Date of Award

1988

Document Type

Dissertation

Degree Name

Doctor of Philosophy (PhD)

First Advisor

Thomas F. Moslow

Abstract

A strike-oriented trend of Wilcox oil and gas production in central Louisiana marks the location of an early Tertiary clastic shelf-margin. The shelf-margin contained a central unstable region flanked by two stable regions. The stable regions occurred where there was no significant progradation beyond the location of the underlying shelf-margins. Conversely, the unstable region occurred where progradation extended basinward of the underlying shelf-margins. Seven depositional sequences can be recognized within the shelf-margin. The vertical arrangement of these sequences shows that migration of the margin was negligible throughout Wilcox deposition, thereby suggesting a balance between subsidence and deposition. Through numerical simulation, it was concluded that published values for global cyclic sea-level fluctuations cannot be used to account for the development of these sequences. Rather, a sea-level which experiences variable rates of fall over a 0.5 $\times$ 10$\sp6$ year interval could account for the origin of such sequences. A shale-filled submarine canyon system occurs within the unstable region of the margin. Morphologically, the canyon cross-sectional profile resembles that of an entrenched fluvial system. Conventional cores through sandstone bodies from stable and unstable regions of the margin exhibit similarities in vertical sequence and interval thickness. Both sandstone bodies represent truncated progradational shoreface sequences which were associated with shelf-margin deltas. A computer program (DEPSIM) was developed in order to account for a significant difference observed between transition zone facies of the two shoreface sequences. The shoreface sequence from the unstable region of the margin contains a well-developed transition zone facies in contrast to that from the stable margin. Results from the program suggest that the difference between these two sequences may be explained by the fact that the sequence from the unstable region of the margin formed during a relative sea-level rise. The shoreface sequence from the stable region formed in response to a falling sea-level which resulted in extensive lateral translation of the shoreline. A vertical profile through the simulated shoreface sequence which formed during a sea-level fall therefore exhibits a poorly developed transition zone facies.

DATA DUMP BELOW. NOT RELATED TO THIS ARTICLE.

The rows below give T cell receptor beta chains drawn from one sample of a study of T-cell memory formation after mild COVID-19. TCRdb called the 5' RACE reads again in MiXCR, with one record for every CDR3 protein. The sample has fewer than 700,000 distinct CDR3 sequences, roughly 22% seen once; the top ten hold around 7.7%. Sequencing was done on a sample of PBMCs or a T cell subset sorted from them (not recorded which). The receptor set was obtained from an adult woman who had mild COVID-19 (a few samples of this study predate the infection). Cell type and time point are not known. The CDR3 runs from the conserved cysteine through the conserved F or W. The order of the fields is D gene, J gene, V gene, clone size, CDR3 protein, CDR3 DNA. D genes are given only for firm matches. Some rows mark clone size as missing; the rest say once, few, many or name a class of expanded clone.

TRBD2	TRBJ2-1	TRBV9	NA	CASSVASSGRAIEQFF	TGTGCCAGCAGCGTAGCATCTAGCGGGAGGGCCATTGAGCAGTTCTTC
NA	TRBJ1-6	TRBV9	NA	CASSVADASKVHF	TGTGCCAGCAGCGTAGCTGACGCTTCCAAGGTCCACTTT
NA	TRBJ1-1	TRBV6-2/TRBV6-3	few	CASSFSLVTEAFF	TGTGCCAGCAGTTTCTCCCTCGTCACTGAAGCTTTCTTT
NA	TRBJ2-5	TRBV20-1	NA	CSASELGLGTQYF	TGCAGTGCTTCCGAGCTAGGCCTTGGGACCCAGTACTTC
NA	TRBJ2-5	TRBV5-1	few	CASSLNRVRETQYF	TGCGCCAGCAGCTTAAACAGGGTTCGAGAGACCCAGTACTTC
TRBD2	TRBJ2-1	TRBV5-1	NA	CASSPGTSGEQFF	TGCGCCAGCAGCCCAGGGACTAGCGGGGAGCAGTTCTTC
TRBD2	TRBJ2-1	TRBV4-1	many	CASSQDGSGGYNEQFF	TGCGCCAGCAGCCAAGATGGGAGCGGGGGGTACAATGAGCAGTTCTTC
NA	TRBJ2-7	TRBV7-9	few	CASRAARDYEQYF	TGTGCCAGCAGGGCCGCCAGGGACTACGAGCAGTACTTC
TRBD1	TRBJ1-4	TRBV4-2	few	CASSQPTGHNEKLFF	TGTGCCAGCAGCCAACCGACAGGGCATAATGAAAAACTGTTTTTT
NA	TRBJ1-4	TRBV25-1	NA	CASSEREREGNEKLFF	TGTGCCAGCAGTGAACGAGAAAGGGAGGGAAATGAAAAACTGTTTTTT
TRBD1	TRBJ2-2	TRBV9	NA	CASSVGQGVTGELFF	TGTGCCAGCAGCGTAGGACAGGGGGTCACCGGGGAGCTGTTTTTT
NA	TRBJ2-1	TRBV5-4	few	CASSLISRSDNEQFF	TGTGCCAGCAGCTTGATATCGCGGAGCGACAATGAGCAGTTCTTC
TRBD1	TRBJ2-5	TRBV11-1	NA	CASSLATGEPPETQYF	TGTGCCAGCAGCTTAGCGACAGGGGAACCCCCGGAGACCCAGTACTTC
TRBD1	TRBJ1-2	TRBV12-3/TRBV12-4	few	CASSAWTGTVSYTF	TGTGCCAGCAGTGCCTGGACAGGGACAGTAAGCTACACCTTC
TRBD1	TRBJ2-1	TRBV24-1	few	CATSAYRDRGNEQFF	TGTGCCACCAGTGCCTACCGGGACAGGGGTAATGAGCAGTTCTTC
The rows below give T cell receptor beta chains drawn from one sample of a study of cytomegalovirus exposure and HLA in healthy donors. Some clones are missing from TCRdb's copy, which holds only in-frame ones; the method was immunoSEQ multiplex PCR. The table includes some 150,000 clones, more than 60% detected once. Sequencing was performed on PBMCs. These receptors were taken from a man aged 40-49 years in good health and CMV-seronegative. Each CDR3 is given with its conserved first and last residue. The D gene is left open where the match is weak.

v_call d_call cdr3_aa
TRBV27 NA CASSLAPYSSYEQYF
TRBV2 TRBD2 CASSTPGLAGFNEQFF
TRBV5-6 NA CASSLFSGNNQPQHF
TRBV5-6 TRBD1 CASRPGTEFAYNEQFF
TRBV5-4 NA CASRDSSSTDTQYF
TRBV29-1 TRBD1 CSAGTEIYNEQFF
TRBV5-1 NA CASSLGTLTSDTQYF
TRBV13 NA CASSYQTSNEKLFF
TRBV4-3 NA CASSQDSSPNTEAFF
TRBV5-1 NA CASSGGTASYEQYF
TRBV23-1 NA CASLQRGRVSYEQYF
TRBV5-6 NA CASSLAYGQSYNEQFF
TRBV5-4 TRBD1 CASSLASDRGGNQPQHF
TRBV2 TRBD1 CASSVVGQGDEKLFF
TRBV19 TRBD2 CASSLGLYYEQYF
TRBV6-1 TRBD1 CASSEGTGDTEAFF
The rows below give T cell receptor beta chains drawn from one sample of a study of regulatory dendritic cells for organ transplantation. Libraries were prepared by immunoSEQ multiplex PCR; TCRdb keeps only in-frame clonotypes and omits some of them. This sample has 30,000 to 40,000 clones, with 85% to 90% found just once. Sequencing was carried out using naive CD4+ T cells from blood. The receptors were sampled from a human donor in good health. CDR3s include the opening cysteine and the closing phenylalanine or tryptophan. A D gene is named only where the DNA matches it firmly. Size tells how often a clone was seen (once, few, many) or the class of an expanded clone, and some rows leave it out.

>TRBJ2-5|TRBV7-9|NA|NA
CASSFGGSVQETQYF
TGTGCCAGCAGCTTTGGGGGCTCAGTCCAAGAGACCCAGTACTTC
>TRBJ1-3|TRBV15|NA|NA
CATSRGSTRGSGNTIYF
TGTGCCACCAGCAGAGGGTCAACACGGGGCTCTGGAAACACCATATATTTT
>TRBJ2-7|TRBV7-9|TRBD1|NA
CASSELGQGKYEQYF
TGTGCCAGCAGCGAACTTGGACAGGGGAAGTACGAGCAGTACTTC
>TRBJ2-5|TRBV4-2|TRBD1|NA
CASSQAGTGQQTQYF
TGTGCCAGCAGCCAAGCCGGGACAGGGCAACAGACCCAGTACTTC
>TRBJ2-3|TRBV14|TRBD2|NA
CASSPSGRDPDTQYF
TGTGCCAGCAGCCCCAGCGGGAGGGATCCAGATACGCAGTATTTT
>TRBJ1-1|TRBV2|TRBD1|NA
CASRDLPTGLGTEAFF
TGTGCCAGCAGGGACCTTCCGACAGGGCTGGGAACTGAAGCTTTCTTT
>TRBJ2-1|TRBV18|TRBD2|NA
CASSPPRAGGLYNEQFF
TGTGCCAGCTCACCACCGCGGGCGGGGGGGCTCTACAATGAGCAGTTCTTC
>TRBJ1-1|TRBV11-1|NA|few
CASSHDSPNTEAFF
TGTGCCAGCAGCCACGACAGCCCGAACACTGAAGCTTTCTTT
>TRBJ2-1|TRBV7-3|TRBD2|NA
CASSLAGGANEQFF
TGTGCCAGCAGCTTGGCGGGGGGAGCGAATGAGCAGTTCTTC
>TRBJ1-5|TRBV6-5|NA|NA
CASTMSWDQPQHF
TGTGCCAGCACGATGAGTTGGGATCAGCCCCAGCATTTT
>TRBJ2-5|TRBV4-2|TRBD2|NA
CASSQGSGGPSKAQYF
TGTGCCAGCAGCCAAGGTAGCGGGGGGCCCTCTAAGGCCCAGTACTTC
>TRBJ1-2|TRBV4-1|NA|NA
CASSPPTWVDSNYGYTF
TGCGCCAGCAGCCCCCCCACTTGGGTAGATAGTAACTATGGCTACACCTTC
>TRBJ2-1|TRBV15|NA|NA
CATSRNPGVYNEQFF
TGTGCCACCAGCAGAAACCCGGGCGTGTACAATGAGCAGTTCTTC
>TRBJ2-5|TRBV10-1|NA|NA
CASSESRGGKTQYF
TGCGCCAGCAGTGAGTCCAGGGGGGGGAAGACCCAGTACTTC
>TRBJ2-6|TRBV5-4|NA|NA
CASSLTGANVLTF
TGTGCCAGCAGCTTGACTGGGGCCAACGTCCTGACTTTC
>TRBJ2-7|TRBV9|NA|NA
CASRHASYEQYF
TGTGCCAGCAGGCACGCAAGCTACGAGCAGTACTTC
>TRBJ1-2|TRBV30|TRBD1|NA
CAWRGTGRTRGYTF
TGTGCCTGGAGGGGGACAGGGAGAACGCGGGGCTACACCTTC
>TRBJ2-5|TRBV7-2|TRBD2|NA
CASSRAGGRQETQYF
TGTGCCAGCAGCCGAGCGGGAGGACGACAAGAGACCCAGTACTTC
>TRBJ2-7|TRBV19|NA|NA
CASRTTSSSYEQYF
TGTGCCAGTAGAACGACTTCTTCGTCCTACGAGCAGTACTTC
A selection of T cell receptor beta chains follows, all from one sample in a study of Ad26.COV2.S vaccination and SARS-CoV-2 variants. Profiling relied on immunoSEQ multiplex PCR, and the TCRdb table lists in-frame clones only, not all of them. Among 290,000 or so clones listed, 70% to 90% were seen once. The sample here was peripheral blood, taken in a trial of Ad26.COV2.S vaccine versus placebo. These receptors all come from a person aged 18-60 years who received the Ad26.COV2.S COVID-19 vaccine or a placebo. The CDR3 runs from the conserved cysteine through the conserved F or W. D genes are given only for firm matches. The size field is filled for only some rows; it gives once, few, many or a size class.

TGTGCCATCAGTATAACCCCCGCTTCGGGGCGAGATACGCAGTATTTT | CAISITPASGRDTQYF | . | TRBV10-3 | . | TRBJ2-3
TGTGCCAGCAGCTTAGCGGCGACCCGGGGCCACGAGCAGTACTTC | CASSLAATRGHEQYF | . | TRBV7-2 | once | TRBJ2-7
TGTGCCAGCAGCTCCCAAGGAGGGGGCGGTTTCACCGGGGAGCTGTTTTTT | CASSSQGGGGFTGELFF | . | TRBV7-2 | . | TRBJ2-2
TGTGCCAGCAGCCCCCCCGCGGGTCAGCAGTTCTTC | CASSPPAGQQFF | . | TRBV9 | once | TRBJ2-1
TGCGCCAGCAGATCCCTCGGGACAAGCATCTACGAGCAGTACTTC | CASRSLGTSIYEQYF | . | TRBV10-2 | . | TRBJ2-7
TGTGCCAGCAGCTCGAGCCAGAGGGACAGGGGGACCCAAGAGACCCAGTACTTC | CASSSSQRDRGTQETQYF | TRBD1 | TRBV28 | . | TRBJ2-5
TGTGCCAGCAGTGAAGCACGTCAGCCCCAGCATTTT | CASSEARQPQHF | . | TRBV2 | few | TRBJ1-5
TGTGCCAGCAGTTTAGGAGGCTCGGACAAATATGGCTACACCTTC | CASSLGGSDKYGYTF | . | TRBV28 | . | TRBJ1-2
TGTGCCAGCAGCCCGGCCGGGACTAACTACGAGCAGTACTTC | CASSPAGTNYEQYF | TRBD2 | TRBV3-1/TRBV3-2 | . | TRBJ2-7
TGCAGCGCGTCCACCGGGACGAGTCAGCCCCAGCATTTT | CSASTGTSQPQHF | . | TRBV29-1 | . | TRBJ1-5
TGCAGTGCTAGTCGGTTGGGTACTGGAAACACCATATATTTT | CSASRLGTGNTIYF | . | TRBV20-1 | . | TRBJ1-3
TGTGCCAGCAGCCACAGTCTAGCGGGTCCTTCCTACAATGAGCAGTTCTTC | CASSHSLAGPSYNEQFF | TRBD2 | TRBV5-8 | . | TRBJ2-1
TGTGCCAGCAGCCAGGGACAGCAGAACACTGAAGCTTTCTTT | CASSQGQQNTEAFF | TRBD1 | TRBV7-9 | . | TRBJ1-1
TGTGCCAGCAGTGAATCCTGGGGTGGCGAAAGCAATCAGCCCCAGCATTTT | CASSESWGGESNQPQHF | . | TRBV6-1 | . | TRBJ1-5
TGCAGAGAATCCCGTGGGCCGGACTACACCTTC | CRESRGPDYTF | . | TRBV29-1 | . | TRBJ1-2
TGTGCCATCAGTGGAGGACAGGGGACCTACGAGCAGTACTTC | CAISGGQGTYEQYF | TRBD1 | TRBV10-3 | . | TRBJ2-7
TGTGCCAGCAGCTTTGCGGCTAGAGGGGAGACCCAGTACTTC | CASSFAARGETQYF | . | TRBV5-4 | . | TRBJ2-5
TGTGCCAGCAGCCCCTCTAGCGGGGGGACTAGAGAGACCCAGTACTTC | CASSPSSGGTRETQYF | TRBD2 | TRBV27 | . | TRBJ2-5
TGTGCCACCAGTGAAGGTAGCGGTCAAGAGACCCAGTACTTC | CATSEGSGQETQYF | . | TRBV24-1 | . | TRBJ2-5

Pages

415

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